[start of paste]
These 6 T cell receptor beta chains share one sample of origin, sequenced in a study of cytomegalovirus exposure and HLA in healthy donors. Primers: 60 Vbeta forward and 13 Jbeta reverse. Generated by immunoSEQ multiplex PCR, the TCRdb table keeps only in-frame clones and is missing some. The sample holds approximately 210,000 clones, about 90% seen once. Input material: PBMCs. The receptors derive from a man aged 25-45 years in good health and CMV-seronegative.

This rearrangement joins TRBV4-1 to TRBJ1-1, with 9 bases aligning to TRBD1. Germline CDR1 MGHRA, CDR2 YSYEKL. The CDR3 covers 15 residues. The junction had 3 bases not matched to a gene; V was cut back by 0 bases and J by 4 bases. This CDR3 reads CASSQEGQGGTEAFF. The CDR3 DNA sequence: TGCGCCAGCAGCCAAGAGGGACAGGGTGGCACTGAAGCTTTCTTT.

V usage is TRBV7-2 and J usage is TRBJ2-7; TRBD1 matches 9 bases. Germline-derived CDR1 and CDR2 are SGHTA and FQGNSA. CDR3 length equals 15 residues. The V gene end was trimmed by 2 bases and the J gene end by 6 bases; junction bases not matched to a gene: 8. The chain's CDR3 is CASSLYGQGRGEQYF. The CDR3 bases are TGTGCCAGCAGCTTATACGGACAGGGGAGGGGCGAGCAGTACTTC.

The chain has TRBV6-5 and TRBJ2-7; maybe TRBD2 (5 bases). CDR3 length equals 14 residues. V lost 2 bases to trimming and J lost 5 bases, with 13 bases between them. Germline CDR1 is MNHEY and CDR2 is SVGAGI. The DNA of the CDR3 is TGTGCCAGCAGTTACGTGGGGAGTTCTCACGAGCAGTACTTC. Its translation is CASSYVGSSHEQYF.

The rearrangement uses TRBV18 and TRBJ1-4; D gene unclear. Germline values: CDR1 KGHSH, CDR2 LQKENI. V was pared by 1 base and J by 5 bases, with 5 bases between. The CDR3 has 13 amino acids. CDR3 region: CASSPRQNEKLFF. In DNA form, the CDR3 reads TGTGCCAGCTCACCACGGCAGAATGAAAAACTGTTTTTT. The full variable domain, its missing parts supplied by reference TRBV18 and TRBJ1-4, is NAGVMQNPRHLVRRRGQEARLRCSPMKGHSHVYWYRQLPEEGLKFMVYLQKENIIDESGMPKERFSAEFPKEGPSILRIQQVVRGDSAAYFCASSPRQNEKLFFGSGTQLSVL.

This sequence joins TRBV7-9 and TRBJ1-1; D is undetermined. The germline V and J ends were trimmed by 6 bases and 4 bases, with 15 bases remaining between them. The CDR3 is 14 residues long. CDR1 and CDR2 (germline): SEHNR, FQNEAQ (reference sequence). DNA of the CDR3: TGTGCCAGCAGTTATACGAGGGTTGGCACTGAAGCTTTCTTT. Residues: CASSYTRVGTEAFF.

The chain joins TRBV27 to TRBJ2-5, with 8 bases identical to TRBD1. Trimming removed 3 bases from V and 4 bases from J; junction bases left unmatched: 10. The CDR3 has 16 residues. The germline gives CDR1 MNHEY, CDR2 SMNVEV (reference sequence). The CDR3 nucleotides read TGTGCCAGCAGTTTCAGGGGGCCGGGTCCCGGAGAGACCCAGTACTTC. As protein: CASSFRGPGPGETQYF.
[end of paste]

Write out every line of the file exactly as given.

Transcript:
These 6 T cell receptor beta chains share one sample of origin, sequenced in a study of cytomegalovirus exposure and HLA in healthy donors. Primers: 60 Vbeta forward and 13 Jbeta reverse. Generated by immunoSEQ multiplex PCR, the TCRdb table keeps only in-frame clones and is missing some. The sample holds approximately 210,000 clones, about 90% seen once. Input material: PBMCs. The receptors derive from a man aged 25-45 years in good health and CMV-seronegative.

This rearrangement joins TRBV4-1 to TRBJ1-1, with 9 bases aligning to TRBD1. Germline CDR1 MGHRA, CDR2 YSYEKL. The CDR3 covers 15 residues. The junction had 3 bases not matched to a gene; V was cut back by 0 bases and J by 4 bases. This CDR3 reads CASSQEGQGGTEAFF. The CDR3 DNA sequence: TGCGCCAGCAGCCAAGAGGGACAGGGTGGCACTGAAGCTTTCTTT.

V usage is TRBV7-2 and J usage is TRBJ2-7; TRBD1 matches 9 bases. Germline-derived CDR1 and CDR2 are SGHTA and FQGNSA. CDR3 length equals 15 residues. The V gene end was trimmed by 2 bases and the J gene end by 6 bases; junction bases not matched to a gene: 8. The chain's CDR3 is CASSLYGQGRGEQYF. The CDR3 bases are TGTGCCAGCAGCTTATACGGACAGGGGAGGGGCGAGCAGTACTTC.

The chain has TRBV6-5 and TRBJ2-7; maybe TRBD2 (5 bases). CDR3 length equals 14 residues. V lost 2 bases to trimming and J lost 5 bases, with 13 bases between them. Germline CDR1 is MNHEY and CDR2 is SVGAGI. The DNA of the CDR3 is TGTGCCAGCAGTTACGTGGGGAGTTCTCACGAGCAGTACTTC. Its translation is CASSYVGSSHEQYF.

The rearrangement uses TRBV18 and TRBJ1-4; D gene unclear. Germline values: CDR1 KGHSH, CDR2 LQKENI. V was pared by 1 base and J by 5 bases, with 5 bases between. The CDR3 has 13 amino acids. CDR3 region: CASSPRQNEKLFF. In DNA form, the CDR3 reads TGTGCCAGCTCACCACGGCAGAATGAAAAACTGTTTTTT. The full variable domain, its missing parts supplied by reference TRBV18 and TRBJ1-4, is NAGVMQNPRHLVRRRGQEARLRCSPMKGHSHVYWYRQLPEEGLKFMVYLQKENIIDESGMPKERFSAEFPKEGPSILRIQQVVRGDSAAYFCASSPRQNEKLFFGSGTQLSVL.

This sequence joins TRBV7-9 and TRBJ1-1; D is undetermined. The germline V and J ends were trimmed by 6 bases and 4 bases, with 15 bases remaining between them. The CDR3 is 14 residues long. CDR1 and CDR2 (germline): SEHNR, FQNEAQ (reference sequence). DNA of the CDR3: TGTGCCAGCAGTTATACGAGGGTTGGCACTGAAGCTTTCTTT. Residues: CASSYTRVGTEAFF.

The chain joins TRBV27 to TRBJ2-5, with 8 bases identical to TRBD1. Trimming removed 3 bases from V and 4 bases from J; junction bases left unmatched: 10. The CDR3 has 16 residues. The germline gives CDR1 MNHEY, CDR2 SMNVEV (reference sequence). The CDR3 nucleotides read TGTGCCAGCAGTTTCAGGGGGCCGGGTCCCGGAGAGACCCAGTACTTC. As protein: CASSFRGPGPGETQYF.